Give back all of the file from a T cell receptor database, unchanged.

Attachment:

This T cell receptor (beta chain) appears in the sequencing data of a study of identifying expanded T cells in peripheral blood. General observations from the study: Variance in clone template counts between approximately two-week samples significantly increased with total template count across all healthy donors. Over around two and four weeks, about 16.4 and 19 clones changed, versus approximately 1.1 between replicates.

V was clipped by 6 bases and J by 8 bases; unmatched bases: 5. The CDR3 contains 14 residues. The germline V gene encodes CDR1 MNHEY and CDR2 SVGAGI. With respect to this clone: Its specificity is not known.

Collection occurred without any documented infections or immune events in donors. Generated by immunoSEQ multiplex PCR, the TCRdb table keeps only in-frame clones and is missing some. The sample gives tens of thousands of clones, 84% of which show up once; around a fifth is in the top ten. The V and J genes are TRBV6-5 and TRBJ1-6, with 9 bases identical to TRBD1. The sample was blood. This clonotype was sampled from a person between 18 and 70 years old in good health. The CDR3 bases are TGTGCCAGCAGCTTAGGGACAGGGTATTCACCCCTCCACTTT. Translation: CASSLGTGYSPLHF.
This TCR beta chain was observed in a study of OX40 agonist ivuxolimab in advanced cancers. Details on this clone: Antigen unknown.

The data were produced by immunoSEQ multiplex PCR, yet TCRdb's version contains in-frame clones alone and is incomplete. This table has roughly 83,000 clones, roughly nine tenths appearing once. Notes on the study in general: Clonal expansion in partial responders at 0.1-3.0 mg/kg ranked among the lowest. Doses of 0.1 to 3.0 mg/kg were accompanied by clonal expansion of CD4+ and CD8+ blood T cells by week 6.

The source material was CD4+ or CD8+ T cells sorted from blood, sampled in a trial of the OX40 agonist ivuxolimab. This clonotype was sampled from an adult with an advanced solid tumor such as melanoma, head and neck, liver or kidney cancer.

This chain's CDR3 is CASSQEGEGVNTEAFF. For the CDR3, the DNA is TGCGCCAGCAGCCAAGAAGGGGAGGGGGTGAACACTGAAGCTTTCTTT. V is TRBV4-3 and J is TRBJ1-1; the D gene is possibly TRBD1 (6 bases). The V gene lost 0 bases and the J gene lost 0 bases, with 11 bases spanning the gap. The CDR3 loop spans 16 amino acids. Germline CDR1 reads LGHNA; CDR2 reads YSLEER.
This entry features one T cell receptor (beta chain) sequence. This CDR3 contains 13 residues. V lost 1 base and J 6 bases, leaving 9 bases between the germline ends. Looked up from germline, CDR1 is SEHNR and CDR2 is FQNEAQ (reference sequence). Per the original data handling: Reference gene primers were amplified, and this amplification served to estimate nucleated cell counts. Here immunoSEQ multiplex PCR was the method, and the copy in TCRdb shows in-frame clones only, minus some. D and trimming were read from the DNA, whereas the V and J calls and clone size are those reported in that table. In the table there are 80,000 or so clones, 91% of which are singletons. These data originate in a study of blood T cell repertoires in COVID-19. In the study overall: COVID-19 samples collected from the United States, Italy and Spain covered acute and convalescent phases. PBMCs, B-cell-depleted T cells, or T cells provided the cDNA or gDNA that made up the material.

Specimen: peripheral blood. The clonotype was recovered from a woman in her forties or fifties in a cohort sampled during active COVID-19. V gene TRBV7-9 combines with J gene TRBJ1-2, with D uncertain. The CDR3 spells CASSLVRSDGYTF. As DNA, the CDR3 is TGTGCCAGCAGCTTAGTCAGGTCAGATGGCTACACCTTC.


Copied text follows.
This T cell receptor (beta chain) appears in the sequencing data of a study of identifying expanded T cells in peripheral blood. General observations from the study: Variance in clone template counts between approximately two-week samples significantly increased with total template count across all healthy donors. Over around two and four weeks, about 16.4 and 19 clones changed, versus approximately 1.1 between replicates.

V was clipped by 6 bases and J by 8 bases; unmatched bases: 5. The CDR3 contains 14 residues. The germline V gene encodes CDR1 MNHEY and CDR2 SVGAGI. With respect to this clone: Its specificity is not known.

Collection occurred without any documented infections or immune events in donors. Generated by immunoSEQ multiplex PCR, the TCRdb table keeps only in-frame clones and is missing some. The sample gives tens of thousands of clones, 84% of which show up once; around a fifth is in the top ten. The V and J genes are TRBV6-5 and TRBJ1-6, with 9 bases identical to TRBD1. The sample was blood. This clonotype was sampled from a person between 18 and 70 years old in good health. The CDR3 bases are TGTGCCAGCAGCTTAGGGACAGGGTATTCACCCCTCCACTTT. Translation: CASSLGTGYSPLHF.
This TCR beta chain was observed in a study of OX40 agonist ivuxolimab in advanced cancers. Details on this clone: Antigen unknown.

The data were produced by immunoSEQ multiplex PCR, yet TCRdb's version contains in-frame clones alone and is incomplete. This table has roughly 83,000 clones, roughly nine tenths appearing once. Notes on the study in general: Clonal expansion in partial responders at 0.1-3.0 mg/kg ranked among the lowest. Doses of 0.1 to 3.0 mg/kg were accompanied by clonal expansion of CD4+ and CD8+ blood T cells by week 6.

The source material was CD4+ or CD8+ T cells sorted from blood, sampled in a trial of the OX40 agonist ivuxolimab. This clonotype was sampled from an adult with an advanced solid tumor such as melanoma, head and neck, liver or kidney cancer.

This chain's CDR3 is CASSQEGEGVNTEAFF. For the CDR3, the DNA is TGCGCCAGCAGCCAAGAAGGGGAGGGGGTGAACACTGAAGCTTTCTTT. V is TRBV4-3 and J is TRBJ1-1; the D gene is possibly TRBD1 (6 bases). The V gene lost 0 bases and the J gene lost 0 bases, with 11 bases spanning the gap. The CDR3 loop spans 16 amino acids. Germline CDR1 reads LGHNA; CDR2 reads YSLEER.
This entry features one T cell receptor (beta chain) sequence. This CDR3 contains 13 residues. V lost 1 base and J 6 bases, leaving 9 bases between the germline ends. Looked up from germline, CDR1 is SEHNR and CDR2 is FQNEAQ (reference sequence). Per the original data handling: Reference gene primers were amplified, and this amplification served to estimate nucleated cell counts. Here immunoSEQ multiplex PCR was the method, and the copy in TCRdb shows in-frame clones only, minus some. D and trimming were read from the DNA, whereas the V and J calls and clone size are those reported in that table. In the table there are 80,000 or so clones, 91% of which are singletons. These data originate in a study of blood T cell repertoires in COVID-19. In the study overall: COVID-19 samples collected from the United States, Italy and Spain covered acute and convalescent phases. PBMCs, B-cell-depleted T cells, or T cells provided the cDNA or gDNA that made up the material.

Specimen: peripheral blood. The clonotype was recovered from a woman in her forties or fifties in a cohort sampled during active COVID-19. V gene TRBV7-9 combines with J gene TRBJ1-2, with D uncertain. The CDR3 spells CASSLVRSDGYTF. As DNA, the CDR3 is TGTGCCAGCAGCTTAGTCAGGTCAGATGGCTACACCTTC.